With a potential output worth $450 billion over its first 20 years, Iran’s Chalous gas field in the Caspian Sea, raises issues of both finance and where the gas might sell.
Europe seems an obvious market, and one where Russia already has a large footprint. With demand rising in cold weather, European buyers are struggling due to a lack of supply in both natural gas and LNG (liquefied natural gas).
Iran currently exports gas to Turkey, Iraq, and Armenia. Exporting gas to Europe is a main goal of Iran’s oil ministry even though the necessary infrastructure is not in place.
But Iran is a long way from being able to meet Europe’s growing needs. As the Chalous field is under deep water in the Caspian, extraction requires finance and advanced technology, which Iranian companies lack. Any western European, Chinese, and Russian companies could be deterred by possible punitive US action under ‘maximum pressure’ sanctions. The China National Petroleum Company (CNPC), like France’s Total, left its contract to develop phase 11 of South Pars, Iran’s gas-field in the Persian Gulf, in fear of United States ‘maximum pressure’ sanctions.
Moscow’s Gas Calculations
Russia’s own gas exports to Europe are caught up in Moscow’s complex calculations. Russia supplies around half of the gas imported by the EU, and as much as 90 percent of the gas supplied to some countries. Russia also plans to export LNG to Europe.
Due to the energy crisis, Russian gas is expected to flow within months through the 1,225km (760-mile), €10 billion Nord Stream 2 pipeline, although its approval was recently suspended by Germany’s energy regulator, leading to a 17 percent jump in gas prices in the European Union. The Kremlin is doubly keen on Nord Stream 2 because it could transit Russian gas directly to Germany under the Baltic Sea and so avoid paying transit fees to Ukraine.
In the meantime, a daily supply of only 30 million m3 was booked by Gazprom from the Yamal Peninsula, north-west Siberia and a major area of gas reserves, to supply by pipeline to Europe in November, well below a possible 86.5 m3. Gazprom has made no bookings though the Ukrainian pipeline.
Russia’s management of supplies to Europe’s suggests its deal with Iran over Chalous − which according to Oilprice.com would for 20 years allocate 40 percent of production to Russia, 28 percent to China, and 32 percent to Iran − might Moscow managing a potential rival rather than a sales bonanza for Tehran.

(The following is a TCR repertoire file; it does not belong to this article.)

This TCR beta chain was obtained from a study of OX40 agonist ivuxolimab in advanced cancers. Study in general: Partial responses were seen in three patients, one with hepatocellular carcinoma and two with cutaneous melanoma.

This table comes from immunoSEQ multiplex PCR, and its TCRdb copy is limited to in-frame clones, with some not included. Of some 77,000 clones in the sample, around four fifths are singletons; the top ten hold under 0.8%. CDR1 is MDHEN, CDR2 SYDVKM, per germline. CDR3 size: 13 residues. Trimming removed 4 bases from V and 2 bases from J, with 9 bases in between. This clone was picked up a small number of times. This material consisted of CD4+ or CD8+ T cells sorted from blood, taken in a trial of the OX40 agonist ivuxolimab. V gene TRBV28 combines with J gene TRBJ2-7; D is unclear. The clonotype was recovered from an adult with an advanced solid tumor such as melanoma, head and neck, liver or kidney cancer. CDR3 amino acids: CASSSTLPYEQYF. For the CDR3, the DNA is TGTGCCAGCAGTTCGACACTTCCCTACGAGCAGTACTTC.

Surging Chinese Demand
Might China, where electricity shortages have pushed some provinces to implement power rationing, be a better market for Iranian gas?
With the relative easing of the Covid-19 pandemic, demand has surged in China. In the first six months of 2021, Beijing’s LNG imports exceeded those of Japan, and are likely to do so for the rest of the year. At the end of September, Inter RAO – a Russian power generator – was asked by Chinese authorities to increase supplies to China.
Beijingis well diversified, looking to a variety of countries to meet its energy needs. Around 16 percent of its oil comes from Saudi Arabia, 16 percent from Russia, and 11 percent from Iraq.
Last month the US signed a new agreement to export LNG to China. In 2019, when tariffs were 25 percent, only two US LNG cargoes were shipped to China, but after China lowered tariffs to 10 percent, US LNG exports to China averaged 0.6 billion cubic feet a day (17 million m3) in 2020.
Falling South Pars Output
But even if the Chalous field gas is extracted in the future, its gas could not be easily exported to China or Europe. At present, gas from Iran’s South Pars field goes 70 percent to meet domestic demand, and the field is already entering its second half of life.
According to some estimates, South Pars production will fall annually after 2024 by 28 million m3 a day. To prevent the decline in gas production in South Pars, an investment of $30 billion is required.
High domestic consumption and continuing US sanctions have plunged Iran into an energy squeeze. Until the threat of US sanctions is eased, Iran alone will struggle to extract the reserves of any new oil and gas field it discovers. And as time passes, countries’ attention to the energy transition process and the Glasgow environmental agreement will lead countries to switch away from fossil fuels to renewables.